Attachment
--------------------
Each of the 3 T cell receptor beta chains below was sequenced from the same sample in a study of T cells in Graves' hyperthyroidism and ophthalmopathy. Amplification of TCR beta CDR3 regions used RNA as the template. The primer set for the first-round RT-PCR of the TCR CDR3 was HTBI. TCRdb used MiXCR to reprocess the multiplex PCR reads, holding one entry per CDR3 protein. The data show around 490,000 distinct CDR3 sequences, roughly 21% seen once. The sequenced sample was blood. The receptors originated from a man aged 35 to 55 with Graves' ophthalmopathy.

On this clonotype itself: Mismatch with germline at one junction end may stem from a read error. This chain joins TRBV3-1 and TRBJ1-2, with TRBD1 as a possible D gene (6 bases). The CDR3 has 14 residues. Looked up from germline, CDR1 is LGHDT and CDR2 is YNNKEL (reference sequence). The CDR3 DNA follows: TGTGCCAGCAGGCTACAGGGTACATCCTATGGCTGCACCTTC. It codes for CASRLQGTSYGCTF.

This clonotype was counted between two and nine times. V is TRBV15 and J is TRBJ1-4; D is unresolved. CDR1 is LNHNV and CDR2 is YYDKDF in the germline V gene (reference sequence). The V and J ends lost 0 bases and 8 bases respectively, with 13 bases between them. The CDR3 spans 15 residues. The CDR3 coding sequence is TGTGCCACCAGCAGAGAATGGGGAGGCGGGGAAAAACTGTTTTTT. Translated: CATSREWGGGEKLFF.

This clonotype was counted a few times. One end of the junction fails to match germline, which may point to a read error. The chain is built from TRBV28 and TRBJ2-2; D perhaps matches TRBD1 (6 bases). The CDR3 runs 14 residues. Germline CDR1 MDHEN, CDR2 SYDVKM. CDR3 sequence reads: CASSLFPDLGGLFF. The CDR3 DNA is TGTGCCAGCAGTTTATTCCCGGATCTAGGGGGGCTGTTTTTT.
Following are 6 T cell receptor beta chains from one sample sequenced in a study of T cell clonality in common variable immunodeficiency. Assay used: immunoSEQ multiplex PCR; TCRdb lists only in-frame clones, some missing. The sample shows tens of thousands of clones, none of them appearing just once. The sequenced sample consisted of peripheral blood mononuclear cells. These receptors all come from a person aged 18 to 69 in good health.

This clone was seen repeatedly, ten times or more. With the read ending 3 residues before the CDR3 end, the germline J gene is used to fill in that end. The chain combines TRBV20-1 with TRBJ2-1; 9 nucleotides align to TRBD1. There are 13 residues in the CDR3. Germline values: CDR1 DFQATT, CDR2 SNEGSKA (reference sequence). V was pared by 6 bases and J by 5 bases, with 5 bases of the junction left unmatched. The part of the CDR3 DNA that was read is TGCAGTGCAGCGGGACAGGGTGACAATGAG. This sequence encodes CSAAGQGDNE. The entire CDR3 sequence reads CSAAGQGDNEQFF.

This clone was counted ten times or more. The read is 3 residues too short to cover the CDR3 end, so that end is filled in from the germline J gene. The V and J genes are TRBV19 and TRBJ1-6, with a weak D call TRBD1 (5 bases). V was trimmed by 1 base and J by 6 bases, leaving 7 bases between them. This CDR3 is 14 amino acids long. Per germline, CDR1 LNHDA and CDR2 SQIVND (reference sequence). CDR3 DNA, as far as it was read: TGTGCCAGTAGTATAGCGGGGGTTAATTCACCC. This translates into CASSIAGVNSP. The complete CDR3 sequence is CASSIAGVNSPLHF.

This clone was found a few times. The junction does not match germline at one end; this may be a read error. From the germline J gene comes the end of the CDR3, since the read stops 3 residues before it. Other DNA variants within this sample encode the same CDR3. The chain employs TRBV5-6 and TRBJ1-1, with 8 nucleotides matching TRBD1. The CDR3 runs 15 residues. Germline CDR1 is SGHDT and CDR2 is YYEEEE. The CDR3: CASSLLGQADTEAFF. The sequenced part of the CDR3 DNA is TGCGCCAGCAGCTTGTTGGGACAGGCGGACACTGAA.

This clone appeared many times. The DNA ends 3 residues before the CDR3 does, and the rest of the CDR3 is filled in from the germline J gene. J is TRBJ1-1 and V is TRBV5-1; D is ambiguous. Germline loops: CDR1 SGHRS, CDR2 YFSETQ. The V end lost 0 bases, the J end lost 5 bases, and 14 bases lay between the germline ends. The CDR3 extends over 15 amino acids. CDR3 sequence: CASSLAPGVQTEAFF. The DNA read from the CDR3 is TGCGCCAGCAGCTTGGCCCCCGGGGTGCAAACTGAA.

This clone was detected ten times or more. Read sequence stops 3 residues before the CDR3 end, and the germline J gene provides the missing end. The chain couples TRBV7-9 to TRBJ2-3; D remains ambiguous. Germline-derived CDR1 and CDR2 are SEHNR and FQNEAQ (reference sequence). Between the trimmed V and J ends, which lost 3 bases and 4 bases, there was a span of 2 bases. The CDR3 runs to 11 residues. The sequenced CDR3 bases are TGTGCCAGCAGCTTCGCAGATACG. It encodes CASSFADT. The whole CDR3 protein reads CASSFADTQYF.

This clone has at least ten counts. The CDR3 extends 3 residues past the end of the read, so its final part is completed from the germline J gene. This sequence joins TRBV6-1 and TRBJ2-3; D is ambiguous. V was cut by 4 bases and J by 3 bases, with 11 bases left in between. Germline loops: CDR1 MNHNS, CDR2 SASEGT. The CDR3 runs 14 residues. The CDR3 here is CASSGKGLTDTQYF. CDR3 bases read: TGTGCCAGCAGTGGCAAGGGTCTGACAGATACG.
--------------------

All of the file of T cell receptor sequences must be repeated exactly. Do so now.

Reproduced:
Each of the 3 T cell receptor beta chains below was sequenced from the same sample in a study of T cells in Graves' hyperthyroidism and ophthalmopathy. Amplification of TCR beta CDR3 regions used RNA as the template. The primer set for the first-round RT-PCR of the TCR CDR3 was HTBI. TCRdb used MiXCR to reprocess the multiplex PCR reads, holding one entry per CDR3 protein. The data show around 490,000 distinct CDR3 sequences, roughly 21% seen once. The sequenced sample was blood. The receptors originated from a man aged 35 to 55 with Graves' ophthalmopathy.

On this clonotype itself: Mismatch with germline at one junction end may stem from a read error. This chain joins TRBV3-1 and TRBJ1-2, with TRBD1 as a possible D gene (6 bases). The CDR3 has 14 residues. Looked up from germline, CDR1 is LGHDT and CDR2 is YNNKEL (reference sequence). The CDR3 DNA follows: TGTGCCAGCAGGCTACAGGGTACATCCTATGGCTGCACCTTC. It codes for CASRLQGTSYGCTF.

This clonotype was counted between two and nine times. V is TRBV15 and J is TRBJ1-4; D is unresolved. CDR1 is LNHNV and CDR2 is YYDKDF in the germline V gene (reference sequence). The V and J ends lost 0 bases and 8 bases respectively, with 13 bases between them. The CDR3 spans 15 residues. The CDR3 coding sequence is TGTGCCACCAGCAGAGAATGGGGAGGCGGGGAAAAACTGTTTTTT. Translated: CATSREWGGGEKLFF.

This clonotype was counted a few times. One end of the junction fails to match germline, which may point to a read error. The chain is built from TRBV28 and TRBJ2-2; D perhaps matches TRBD1 (6 bases). The CDR3 runs 14 residues. Germline CDR1 MDHEN, CDR2 SYDVKM. CDR3 sequence reads: CASSLFPDLGGLFF. The CDR3 DNA is TGTGCCAGCAGTTTATTCCCGGATCTAGGGGGGCTGTTTTTT.
Following are 6 T cell receptor beta chains from one sample sequenced in a study of T cell clonality in common variable immunodeficiency. Assay used: immunoSEQ multiplex PCR; TCRdb lists only in-frame clones, some missing. The sample shows tens of thousands of clones, none of them appearing just once. The sequenced sample consisted of peripheral blood mononuclear cells. These receptors all come from a person aged 18 to 69 in good health.

This clone was seen repeatedly, ten times or more. With the read ending 3 residues before the CDR3 end, the germline J gene is used to fill in that end. The chain combines TRBV20-1 with TRBJ2-1; 9 nucleotides align to TRBD1. There are 13 residues in the CDR3. Germline values: CDR1 DFQATT, CDR2 SNEGSKA (reference sequence). V was pared by 6 bases and J by 5 bases, with 5 bases of the junction left unmatched. The part of the CDR3 DNA that was read is TGCAGTGCAGCGGGACAGGGTGACAATGAG. This sequence encodes CSAAGQGDNE. The entire CDR3 sequence reads CSAAGQGDNEQFF.

This clone was counted ten times or more. The read is 3 residues too short to cover the CDR3 end, so that end is filled in from the germline J gene. The V and J genes are TRBV19 and TRBJ1-6, with a weak D call TRBD1 (5 bases). V was trimmed by 1 base and J by 6 bases, leaving 7 bases between them. This CDR3 is 14 amino acids long. Per germline, CDR1 LNHDA and CDR2 SQIVND (reference sequence). CDR3 DNA, as far as it was read: TGTGCCAGTAGTATAGCGGGGGTTAATTCACCC. This translates into CASSIAGVNSP. The complete CDR3 sequence is CASSIAGVNSPLHF.

This clone was found a few times. The junction does not match germline at one end; this may be a read error. From the germline J gene comes the end of the CDR3, since the read stops 3 residues before it. Other DNA variants within this sample encode the same CDR3. The chain employs TRBV5-6 and TRBJ1-1, with 8 nucleotides matching TRBD1. The CDR3 runs 15 residues. Germline CDR1 is SGHDT and CDR2 is YYEEEE. The CDR3: CASSLLGQADTEAFF. The sequenced part of the CDR3 DNA is TGCGCCAGCAGCTTGTTGGGACAGGCGGACACTGAA.

This clone appeared many times. The DNA ends 3 residues before the CDR3 does, and the rest of the CDR3 is filled in from the germline J gene. J is TRBJ1-1 and V is TRBV5-1; D is ambiguous. Germline loops: CDR1 SGHRS, CDR2 YFSETQ. The V end lost 0 bases, the J end lost 5 bases, and 14 bases lay between the germline ends. The CDR3 extends over 15 amino acids. CDR3 sequence: CASSLAPGVQTEAFF. The DNA read from the CDR3 is TGCGCCAGCAGCTTGGCCCCCGGGGTGCAAACTGAA.

This clone was detected ten times or more. Read sequence stops 3 residues before the CDR3 end, and the germline J gene provides the missing end. The chain couples TRBV7-9 to TRBJ2-3; D remains ambiguous. Germline-derived CDR1 and CDR2 are SEHNR and FQNEAQ (reference sequence). Between the trimmed V and J ends, which lost 3 bases and 4 bases, there was a span of 2 bases. The CDR3 runs to 11 residues. The sequenced CDR3 bases are TGTGCCAGCAGCTTCGCAGATACG. It encodes CASSFADT. The whole CDR3 protein reads CASSFADTQYF.

This clone has at least ten counts. The CDR3 extends 3 residues past the end of the read, so its final part is completed from the germline J gene. This sequence joins TRBV6-1 and TRBJ2-3; D is ambiguous. V was cut by 4 bases and J by 3 bases, with 11 bases left in between. Germline loops: CDR1 MNHNS, CDR2 SASEGT. The CDR3 runs 14 residues. The CDR3 here is CASSGKGLTDTQYF. CDR3 bases read: TGTGCCAGCAGTGGCAAGGGTCTGACAGATACG.